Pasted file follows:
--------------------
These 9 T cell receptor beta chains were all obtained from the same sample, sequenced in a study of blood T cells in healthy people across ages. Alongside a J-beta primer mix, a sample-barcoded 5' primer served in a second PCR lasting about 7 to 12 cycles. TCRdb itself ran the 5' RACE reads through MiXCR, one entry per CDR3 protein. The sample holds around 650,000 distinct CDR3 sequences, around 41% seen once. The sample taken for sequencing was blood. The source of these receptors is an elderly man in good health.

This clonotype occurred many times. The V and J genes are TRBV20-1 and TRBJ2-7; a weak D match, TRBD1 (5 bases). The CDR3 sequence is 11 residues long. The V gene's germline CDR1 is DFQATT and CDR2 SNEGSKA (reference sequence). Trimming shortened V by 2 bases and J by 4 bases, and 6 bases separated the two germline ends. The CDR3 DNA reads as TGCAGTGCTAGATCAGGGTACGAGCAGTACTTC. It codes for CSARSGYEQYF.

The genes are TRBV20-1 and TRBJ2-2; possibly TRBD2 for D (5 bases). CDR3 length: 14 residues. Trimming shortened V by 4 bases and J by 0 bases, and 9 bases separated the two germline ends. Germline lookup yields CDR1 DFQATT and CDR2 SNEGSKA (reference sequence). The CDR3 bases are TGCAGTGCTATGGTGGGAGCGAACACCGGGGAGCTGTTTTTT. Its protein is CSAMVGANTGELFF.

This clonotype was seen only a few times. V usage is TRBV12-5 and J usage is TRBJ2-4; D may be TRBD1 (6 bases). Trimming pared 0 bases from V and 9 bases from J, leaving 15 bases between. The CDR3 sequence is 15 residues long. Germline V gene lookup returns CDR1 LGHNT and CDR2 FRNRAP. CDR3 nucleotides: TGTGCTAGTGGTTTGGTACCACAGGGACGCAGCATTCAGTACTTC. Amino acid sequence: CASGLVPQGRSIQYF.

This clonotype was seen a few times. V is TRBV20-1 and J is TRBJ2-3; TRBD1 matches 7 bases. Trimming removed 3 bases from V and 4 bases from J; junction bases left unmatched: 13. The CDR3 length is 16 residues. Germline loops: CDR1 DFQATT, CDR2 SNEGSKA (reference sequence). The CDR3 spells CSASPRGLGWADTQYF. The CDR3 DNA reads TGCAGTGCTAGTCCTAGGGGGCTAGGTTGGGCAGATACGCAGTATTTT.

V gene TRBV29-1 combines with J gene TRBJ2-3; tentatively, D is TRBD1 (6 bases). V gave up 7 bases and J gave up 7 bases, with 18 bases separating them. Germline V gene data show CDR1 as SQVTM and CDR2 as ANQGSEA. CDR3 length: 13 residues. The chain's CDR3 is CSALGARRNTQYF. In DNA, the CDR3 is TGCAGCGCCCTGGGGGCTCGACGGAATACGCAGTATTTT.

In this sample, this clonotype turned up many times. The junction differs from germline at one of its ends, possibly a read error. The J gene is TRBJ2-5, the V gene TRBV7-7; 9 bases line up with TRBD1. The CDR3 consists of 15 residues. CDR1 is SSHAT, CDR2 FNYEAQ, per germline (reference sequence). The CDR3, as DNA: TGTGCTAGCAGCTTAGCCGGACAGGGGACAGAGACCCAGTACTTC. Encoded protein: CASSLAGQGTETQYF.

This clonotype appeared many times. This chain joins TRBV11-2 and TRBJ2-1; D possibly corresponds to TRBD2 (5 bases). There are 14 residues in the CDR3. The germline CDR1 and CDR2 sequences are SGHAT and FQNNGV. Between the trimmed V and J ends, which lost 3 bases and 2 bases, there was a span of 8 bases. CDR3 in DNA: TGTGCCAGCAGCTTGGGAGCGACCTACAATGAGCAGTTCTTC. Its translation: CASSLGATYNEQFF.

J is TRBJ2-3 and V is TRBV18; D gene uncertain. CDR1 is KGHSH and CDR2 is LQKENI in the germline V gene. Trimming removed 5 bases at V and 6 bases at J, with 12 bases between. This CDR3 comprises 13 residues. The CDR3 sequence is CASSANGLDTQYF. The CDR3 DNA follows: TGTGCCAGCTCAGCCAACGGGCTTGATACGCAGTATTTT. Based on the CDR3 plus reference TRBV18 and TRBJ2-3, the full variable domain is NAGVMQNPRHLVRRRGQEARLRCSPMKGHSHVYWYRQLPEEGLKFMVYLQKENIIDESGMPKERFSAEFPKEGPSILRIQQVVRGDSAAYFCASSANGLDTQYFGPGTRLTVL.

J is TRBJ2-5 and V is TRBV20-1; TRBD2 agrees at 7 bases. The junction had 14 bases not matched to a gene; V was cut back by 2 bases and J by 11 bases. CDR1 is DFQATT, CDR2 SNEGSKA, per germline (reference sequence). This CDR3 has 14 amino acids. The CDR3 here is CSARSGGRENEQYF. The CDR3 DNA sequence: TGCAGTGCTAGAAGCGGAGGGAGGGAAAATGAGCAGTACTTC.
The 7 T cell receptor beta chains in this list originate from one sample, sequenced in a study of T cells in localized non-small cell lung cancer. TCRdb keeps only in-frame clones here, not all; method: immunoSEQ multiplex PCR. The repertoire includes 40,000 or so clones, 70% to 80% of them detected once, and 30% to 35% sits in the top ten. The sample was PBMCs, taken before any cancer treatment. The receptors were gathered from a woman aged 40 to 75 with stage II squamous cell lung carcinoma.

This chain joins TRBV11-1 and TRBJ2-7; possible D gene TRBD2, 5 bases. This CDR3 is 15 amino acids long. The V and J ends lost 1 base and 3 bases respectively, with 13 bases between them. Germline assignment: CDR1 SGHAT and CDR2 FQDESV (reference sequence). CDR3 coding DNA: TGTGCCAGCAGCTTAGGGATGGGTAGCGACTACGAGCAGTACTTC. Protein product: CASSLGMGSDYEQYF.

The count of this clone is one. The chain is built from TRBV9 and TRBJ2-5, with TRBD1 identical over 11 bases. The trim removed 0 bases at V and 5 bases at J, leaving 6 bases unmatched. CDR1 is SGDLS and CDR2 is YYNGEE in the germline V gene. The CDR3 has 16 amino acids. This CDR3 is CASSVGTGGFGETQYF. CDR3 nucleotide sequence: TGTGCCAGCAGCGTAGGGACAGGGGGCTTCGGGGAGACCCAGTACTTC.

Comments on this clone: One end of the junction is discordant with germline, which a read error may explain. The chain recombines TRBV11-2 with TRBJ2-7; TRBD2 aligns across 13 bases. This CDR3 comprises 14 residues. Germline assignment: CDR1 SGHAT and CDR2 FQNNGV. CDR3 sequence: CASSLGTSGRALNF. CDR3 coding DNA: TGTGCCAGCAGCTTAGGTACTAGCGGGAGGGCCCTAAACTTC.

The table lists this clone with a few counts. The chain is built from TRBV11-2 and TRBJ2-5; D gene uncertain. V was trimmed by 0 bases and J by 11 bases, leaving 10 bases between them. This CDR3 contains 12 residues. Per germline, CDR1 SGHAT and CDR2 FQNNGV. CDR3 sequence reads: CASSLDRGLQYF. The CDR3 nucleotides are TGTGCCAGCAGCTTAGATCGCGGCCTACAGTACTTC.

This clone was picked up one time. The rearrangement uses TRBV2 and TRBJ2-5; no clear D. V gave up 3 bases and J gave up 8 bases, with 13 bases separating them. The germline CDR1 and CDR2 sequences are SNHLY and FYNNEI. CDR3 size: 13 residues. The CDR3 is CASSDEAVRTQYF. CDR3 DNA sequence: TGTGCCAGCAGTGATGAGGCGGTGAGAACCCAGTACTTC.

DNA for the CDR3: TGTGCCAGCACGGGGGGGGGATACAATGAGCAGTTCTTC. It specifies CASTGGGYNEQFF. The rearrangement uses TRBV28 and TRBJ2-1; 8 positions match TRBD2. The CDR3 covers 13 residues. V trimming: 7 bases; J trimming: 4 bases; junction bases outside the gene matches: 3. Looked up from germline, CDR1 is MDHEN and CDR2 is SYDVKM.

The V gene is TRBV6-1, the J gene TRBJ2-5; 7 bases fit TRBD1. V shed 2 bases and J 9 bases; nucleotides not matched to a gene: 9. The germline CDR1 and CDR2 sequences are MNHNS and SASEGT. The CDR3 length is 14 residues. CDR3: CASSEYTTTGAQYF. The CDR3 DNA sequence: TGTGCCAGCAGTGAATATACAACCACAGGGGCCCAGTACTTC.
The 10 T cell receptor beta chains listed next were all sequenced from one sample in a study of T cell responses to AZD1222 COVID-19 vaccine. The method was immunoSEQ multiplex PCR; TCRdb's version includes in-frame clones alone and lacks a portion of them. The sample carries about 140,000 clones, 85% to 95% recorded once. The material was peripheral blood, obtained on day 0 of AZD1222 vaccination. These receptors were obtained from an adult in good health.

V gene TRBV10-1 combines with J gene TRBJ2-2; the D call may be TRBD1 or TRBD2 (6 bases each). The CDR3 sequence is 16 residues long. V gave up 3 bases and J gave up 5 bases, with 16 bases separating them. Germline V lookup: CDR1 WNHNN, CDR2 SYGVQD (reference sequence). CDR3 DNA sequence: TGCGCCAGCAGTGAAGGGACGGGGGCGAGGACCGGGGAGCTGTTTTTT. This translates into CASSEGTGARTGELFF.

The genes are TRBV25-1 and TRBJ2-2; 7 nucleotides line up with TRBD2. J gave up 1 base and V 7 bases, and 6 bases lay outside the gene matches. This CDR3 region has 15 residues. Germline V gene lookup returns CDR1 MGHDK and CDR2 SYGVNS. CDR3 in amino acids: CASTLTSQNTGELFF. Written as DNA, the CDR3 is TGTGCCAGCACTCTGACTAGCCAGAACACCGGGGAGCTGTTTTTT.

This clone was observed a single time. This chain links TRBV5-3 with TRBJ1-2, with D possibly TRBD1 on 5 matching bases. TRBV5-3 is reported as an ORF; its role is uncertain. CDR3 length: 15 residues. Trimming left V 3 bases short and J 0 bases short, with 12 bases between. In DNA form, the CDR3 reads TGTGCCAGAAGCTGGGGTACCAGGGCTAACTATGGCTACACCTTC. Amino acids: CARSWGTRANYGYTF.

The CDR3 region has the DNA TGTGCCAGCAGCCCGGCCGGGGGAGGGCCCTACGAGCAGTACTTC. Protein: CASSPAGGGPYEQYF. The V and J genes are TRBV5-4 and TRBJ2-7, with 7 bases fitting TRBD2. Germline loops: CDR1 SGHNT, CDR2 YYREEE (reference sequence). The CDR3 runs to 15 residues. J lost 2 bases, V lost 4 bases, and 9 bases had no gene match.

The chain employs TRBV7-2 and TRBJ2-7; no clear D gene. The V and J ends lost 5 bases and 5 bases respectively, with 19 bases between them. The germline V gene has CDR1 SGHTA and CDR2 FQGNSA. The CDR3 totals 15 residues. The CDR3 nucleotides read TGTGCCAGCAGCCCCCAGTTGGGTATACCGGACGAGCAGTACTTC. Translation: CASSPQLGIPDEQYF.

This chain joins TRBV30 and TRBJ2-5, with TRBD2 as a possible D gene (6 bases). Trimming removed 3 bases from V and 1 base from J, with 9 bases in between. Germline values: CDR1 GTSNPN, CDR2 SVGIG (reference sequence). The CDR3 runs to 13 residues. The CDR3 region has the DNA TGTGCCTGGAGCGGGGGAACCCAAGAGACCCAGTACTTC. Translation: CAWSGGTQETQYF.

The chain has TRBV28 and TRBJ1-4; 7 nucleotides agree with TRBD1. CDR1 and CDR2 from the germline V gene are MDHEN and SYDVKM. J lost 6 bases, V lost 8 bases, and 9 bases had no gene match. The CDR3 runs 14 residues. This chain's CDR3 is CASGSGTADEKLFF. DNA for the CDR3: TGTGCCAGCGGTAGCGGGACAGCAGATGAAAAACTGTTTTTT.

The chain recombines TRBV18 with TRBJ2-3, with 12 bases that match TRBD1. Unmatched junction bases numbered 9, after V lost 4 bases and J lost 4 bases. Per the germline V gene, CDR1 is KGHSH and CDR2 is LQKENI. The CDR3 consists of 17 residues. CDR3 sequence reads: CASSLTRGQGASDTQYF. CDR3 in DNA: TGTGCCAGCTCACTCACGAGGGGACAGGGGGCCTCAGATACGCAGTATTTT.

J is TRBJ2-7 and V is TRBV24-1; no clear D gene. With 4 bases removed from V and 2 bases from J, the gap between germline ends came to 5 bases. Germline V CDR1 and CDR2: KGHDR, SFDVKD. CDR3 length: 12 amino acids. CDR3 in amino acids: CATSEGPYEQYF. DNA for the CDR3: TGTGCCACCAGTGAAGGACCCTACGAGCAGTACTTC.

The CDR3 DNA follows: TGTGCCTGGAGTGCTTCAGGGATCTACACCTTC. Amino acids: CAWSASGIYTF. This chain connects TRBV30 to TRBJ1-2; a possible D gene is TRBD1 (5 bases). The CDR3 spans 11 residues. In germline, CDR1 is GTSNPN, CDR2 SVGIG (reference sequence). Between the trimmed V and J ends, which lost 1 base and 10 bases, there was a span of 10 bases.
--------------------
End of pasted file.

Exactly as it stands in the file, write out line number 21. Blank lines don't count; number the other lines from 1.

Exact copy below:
The genes are TRBV25-1 and TRBJ2-2; 7 nucleotides line up with TRBD2. J gave up 1 base and V 7 bases, and 6 bases lay outside the gene matches. This CDR3 region has 15 residues. Germline V gene lookup returns CDR1 MGHDK and CDR2 SYGVNS. CDR3 in amino acids: CASTLTSQNTGELFF. Written as DNA, the CDR3 is TGTGCCAGCACTCTGACTAGCCAGAACACCGGGGAGCTGTTTTTT.